Q: What are the best types of hay for older horses?

The best types of hay for older horses with declining teeth condition are softer immature hays such as many pasture hays and some legume hay.

Q: How can I find out if the hay I’ve bought is too tough or fibrous for my older horse?

An easy way to assess hay’s suitability to the older horse is a simple grab test. If you grab it and it is soft on your hands it is high in digestible fibre and will be suitable for the horse. If it is hard on your hands it will be high in indigestible fibre and will not be as beneficial to the older horse.

Q: Are there any special grains I should give him?

Processed grains such as micronized, extruded or steam flaked grains have been heat processed which will assist the horse in digesting the starch inside the grain earlier in the digestive process. Grain digested in the small intestine will yield more energy to the horse than if the grain is digested in the large intestine. It will also reduce the risk of overloading the large intestine with grain which increases the risk of problems such as colic, laminitis and acidosis.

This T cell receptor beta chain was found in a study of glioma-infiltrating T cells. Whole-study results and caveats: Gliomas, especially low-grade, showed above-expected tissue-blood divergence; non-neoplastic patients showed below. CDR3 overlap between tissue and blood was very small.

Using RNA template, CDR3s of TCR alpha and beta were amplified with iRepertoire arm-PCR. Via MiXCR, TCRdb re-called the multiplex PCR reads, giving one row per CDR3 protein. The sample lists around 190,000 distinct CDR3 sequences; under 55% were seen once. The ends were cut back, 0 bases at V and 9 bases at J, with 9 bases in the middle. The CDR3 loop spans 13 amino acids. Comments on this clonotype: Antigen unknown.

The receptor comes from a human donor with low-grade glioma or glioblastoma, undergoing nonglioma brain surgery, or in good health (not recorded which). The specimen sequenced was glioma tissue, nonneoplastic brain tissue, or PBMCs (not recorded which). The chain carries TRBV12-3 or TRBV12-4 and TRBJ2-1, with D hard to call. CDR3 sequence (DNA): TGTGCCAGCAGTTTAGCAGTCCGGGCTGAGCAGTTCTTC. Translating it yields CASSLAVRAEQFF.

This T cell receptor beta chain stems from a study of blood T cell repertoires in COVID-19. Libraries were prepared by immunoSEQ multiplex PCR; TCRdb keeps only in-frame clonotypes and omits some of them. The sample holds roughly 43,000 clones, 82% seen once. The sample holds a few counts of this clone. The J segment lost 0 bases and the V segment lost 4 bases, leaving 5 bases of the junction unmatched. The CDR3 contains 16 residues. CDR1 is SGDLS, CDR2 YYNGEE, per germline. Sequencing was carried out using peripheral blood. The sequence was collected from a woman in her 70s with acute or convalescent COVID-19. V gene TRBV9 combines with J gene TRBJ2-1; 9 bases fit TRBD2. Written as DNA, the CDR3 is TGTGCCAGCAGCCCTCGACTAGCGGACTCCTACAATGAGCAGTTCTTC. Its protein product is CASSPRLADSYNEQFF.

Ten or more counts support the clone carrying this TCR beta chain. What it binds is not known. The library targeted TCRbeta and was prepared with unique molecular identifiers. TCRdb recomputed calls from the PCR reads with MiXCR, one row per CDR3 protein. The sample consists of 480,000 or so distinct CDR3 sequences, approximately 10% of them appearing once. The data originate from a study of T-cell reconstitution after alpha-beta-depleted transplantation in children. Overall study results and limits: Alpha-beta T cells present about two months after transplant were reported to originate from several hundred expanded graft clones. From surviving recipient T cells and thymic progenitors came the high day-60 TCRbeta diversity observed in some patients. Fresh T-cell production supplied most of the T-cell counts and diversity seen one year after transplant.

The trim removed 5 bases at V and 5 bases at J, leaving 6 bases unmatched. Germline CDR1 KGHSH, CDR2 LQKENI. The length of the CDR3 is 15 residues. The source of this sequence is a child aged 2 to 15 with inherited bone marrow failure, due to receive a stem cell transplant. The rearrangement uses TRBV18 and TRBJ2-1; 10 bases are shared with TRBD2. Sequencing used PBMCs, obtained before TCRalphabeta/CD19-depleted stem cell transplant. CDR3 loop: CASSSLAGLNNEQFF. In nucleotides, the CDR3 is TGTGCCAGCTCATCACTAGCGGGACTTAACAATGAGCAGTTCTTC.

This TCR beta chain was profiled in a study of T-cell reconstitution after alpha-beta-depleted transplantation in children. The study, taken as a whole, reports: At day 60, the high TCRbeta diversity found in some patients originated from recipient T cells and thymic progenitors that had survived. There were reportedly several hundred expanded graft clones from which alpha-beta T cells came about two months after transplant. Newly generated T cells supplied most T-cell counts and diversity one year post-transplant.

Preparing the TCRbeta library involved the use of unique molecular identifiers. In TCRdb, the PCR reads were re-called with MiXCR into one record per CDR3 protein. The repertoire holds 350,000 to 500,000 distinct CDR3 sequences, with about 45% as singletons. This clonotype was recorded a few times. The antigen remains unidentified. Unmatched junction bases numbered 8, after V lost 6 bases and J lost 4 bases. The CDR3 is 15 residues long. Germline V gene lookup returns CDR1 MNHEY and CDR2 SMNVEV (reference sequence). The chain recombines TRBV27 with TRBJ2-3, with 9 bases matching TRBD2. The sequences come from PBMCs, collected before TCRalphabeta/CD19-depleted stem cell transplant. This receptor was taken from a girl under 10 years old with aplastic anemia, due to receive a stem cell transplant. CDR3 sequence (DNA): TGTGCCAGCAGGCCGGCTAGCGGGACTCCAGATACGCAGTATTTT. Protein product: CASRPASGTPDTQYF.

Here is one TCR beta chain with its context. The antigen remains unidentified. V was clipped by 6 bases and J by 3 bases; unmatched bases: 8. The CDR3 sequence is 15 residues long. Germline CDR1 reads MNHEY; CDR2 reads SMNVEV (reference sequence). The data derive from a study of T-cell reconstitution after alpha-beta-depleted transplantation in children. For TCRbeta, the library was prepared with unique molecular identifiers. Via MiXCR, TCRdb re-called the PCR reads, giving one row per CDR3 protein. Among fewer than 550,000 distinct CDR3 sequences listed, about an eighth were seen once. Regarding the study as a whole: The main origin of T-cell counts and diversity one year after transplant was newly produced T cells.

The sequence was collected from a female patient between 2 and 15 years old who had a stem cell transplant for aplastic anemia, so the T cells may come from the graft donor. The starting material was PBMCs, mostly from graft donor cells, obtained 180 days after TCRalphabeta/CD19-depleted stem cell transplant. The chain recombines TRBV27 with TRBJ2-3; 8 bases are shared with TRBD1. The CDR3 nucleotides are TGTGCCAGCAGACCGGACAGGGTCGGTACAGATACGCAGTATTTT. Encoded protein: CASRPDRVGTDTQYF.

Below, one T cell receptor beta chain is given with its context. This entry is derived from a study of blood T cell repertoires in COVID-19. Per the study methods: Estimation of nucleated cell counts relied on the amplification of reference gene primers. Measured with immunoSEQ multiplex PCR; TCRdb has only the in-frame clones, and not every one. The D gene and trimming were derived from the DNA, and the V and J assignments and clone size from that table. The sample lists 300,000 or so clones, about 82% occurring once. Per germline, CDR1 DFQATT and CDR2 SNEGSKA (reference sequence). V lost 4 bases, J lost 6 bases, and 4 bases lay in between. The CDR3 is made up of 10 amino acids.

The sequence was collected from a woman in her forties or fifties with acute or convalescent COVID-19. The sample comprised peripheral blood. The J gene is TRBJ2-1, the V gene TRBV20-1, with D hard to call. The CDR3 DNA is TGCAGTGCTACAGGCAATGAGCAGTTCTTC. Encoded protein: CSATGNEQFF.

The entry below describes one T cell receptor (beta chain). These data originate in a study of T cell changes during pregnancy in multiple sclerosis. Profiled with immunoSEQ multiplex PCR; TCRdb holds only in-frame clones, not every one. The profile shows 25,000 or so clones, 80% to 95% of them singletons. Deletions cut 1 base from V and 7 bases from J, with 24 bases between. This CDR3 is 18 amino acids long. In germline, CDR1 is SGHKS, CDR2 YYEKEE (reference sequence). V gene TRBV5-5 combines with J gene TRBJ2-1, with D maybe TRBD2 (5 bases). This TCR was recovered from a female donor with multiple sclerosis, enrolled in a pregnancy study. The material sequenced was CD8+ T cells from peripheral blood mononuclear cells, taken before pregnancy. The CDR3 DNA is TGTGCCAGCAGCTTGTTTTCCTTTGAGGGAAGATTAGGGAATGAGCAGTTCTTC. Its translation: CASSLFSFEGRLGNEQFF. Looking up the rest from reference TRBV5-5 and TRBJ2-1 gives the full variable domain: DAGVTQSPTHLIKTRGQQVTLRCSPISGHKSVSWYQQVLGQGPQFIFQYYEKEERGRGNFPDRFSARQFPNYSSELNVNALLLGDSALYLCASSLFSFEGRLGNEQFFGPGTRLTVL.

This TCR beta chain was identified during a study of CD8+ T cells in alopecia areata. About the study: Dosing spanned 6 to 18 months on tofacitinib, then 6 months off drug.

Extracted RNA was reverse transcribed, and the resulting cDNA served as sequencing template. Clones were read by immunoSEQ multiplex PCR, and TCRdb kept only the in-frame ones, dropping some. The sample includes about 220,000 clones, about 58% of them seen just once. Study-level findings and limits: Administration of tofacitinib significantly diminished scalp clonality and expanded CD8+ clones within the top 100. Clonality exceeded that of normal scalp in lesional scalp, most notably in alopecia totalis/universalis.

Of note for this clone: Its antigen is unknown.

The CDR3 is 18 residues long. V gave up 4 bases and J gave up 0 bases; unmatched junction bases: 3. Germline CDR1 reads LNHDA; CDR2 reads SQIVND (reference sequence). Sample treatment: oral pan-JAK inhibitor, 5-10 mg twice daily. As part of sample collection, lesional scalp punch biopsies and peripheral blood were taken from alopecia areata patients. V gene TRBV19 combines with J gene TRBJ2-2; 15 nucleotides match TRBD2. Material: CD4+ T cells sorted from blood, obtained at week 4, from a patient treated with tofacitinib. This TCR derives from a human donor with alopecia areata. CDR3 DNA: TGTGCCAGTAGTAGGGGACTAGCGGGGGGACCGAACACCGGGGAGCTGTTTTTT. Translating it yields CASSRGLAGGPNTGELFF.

Q: What about adding fat to the horse’s diet?

Adding fat to a horse’s diet can be of great benefit as the older horse still digests fat quite well. Fats or oils can be simply top dressed onto the feed or already mixed in premixed feeds. Oils energy is around 2.25 times the energy of cereal grains so a lot less feed is required to meet the horse’s energy requirements.

Q: Do the horse’s teeth play an important role in seniors’ feeding practices?

It’s been stated that the best feed in the world will do a horse no good if he can’t digest it.

As a horse ages, it gradually wears down the grinding surfaces of the molars. Even though teeth continue to grow throughout a horse’s life, often the wear and tear teeth received outstrip the replacement rate. In addition, the incisors (vital to tearing off grass and forage from the ground) become more sloping over the years, and as they verge on the horizontal, they become far less efficient at biting down and tearing fibrous foodstuffs.